This weekend the Irish Classical Theatre Company presents an unusual and ambitious project: In collaboration with Lehrer Dance and Torn Space Theater, the Irish present The Yeats Project: Two Plays by W. B Yeats. The two plays are The Land of Heart’s Desire (1894), in which a recently married woman in enthralled by the world of fairies and spirits and eventually lost to that world, and At the Hawk’s Well (1916), one of five plays Yeats wrote based on the myths of Cuchulain, a legenday Irish hero of the Ulster Cycle of stories.
Both are in verse. William Butler Yeats’s poetry is part of the canon of English-language literature; during his lifetime, he was also a prolific playwright, and a founder in 1904 of Dublin’s Abbey Theatre, whose mission was congruent with Yeats’s individual vision: to explore new forms of expression, to celebrate and (most importantly perhaps) to define an Irish literary tradition separate from England’s. His plays—particularly the verse plays, and especially the later verse plays, which are very deliberately staged with Noh-inspired movements, chanting, and dance—are rarely performed anymore, though frequently read by undergraduates studying English literature. But a hundred years ago, they were arguably as vital as his poetry to his contemporary reputation and to his goals as an artist.
This week the Irish Classical’s artistic director and co-founder, Vincent O’Neill, spoke with The Public about The Yeats Project and the pleasures of working with Lehrer Dance and Torn Space Theater.
Start by telling us why you chose Yeats.
Certainly one of the reasons we did it is that I’m a huge Yeats fan. I see him as the forerunner of Beckett in many, many ways. I think he’s really important and I love him as playwright. I did many of his shorter plays in my time at the Abbey—in the Peacock, which is the experimental theater underneath.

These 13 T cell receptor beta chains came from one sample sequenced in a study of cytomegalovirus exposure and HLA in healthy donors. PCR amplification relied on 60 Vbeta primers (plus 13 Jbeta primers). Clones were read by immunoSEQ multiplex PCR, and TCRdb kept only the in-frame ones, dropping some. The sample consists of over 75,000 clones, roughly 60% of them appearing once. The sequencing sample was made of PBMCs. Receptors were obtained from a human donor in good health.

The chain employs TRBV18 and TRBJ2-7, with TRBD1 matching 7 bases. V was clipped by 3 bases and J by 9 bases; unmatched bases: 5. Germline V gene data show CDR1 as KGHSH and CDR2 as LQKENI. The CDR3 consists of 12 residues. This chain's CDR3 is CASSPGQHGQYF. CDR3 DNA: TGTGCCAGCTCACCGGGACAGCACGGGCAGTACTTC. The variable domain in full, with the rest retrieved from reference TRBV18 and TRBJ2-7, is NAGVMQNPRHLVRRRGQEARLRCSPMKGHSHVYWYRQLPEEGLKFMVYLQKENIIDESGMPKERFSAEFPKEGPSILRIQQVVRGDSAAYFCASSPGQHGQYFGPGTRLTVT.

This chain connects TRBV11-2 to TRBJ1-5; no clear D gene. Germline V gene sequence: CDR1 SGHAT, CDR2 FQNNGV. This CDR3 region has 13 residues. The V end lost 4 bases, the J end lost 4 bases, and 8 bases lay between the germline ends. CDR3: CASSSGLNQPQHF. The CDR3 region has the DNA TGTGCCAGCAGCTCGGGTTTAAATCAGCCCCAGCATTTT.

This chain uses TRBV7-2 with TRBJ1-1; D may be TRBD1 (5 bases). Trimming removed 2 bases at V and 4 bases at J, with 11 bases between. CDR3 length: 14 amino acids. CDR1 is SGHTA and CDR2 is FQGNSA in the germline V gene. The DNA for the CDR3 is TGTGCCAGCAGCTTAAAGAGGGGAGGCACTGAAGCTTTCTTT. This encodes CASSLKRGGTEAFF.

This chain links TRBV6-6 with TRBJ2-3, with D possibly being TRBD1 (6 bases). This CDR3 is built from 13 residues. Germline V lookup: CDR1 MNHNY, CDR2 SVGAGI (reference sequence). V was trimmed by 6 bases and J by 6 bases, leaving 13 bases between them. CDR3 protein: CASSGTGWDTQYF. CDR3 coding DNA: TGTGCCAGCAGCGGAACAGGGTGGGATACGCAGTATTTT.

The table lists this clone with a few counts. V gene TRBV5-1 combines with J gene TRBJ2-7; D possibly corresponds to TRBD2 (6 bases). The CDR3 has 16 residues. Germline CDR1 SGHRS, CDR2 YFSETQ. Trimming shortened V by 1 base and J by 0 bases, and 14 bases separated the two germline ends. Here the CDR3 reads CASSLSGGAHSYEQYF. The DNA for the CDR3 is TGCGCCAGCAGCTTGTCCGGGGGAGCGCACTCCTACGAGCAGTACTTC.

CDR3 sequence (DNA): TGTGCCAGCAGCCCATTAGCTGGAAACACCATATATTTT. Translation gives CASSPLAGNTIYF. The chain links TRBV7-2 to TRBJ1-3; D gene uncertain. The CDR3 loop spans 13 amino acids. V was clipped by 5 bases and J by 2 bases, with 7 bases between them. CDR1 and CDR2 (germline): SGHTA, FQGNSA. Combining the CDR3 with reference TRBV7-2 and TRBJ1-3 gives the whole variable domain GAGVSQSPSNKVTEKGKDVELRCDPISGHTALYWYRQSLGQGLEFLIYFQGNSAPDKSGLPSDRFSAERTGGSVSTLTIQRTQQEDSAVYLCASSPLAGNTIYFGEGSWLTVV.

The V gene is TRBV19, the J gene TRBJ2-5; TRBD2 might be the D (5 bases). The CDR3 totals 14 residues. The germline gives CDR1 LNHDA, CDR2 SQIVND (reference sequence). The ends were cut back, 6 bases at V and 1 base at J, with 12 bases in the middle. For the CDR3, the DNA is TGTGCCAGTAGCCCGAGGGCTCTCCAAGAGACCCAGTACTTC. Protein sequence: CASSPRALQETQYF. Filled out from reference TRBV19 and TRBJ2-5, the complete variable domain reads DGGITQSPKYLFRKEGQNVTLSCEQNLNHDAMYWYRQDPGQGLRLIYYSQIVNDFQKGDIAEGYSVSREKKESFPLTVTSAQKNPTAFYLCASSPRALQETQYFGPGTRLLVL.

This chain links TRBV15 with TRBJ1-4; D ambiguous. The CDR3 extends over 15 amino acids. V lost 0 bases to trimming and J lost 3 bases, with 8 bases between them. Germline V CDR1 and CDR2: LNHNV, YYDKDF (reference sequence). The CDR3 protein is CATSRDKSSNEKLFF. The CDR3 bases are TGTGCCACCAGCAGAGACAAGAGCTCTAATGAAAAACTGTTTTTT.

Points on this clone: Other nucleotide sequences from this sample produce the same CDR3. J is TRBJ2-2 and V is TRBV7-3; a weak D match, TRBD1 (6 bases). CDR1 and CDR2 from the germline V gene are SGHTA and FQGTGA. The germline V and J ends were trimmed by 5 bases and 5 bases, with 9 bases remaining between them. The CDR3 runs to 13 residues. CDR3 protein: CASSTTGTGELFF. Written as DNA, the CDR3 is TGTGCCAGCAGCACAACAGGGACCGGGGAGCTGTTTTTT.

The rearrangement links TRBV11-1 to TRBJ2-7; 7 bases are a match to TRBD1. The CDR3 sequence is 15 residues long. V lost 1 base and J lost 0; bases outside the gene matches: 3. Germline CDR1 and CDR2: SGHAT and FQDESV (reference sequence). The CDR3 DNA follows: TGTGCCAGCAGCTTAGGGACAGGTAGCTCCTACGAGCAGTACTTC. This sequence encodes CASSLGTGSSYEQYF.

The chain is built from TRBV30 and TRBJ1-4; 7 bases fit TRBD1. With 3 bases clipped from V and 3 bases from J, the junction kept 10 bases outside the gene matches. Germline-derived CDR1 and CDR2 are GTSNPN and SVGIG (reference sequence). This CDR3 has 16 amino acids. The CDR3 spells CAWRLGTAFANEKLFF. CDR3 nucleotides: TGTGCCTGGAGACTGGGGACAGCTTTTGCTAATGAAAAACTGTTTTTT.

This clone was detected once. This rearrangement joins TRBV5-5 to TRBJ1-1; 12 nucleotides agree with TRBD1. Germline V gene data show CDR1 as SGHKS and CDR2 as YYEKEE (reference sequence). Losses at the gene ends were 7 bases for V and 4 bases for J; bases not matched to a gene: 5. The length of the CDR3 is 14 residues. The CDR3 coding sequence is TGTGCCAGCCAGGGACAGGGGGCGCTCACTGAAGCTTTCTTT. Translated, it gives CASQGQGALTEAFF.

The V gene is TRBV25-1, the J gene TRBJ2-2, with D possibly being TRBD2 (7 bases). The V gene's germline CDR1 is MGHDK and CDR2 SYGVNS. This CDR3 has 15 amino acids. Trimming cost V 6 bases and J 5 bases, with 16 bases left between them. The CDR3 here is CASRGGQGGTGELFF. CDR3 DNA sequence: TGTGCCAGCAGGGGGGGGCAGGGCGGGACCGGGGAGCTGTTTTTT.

Of course, Yeats is primarily known as a lyrical poet—a Nobel Prize-winning poet and arguably the greatest poet of the 20th century. But most people don’t think of him as a playwright, with rare exceptions—maybe his Oedipus Rex or On Baile’s Strand. But for the most part they don’t. Now, when you grow up in Ireland with the Abbey tradition, because he’s one of the founders they do Yeats on a quasi-regular basis. So you’re exposed to it, and you grow up with it. But outside of Ireland, it’s not done; even in Western Europe it’s not done.
But the real reason we’re doing it is because it’s our 25th anniversary for Irish Classical. We’re just coming off the back of the 150th anniversary of Yeats’s birth. And I come from the Abbey Theatre: That’s where I trained as an actor, where Chris [O’Neill, Vincent’s late brother and co-founder of the Irish Classical] trained as an actor. We were both in the company for five years, toured the world. I just thought: How appropriate that on our 25th anniversary we should connect with someone who is at the roots of where Chris and I came from, in terms of our literary tradition.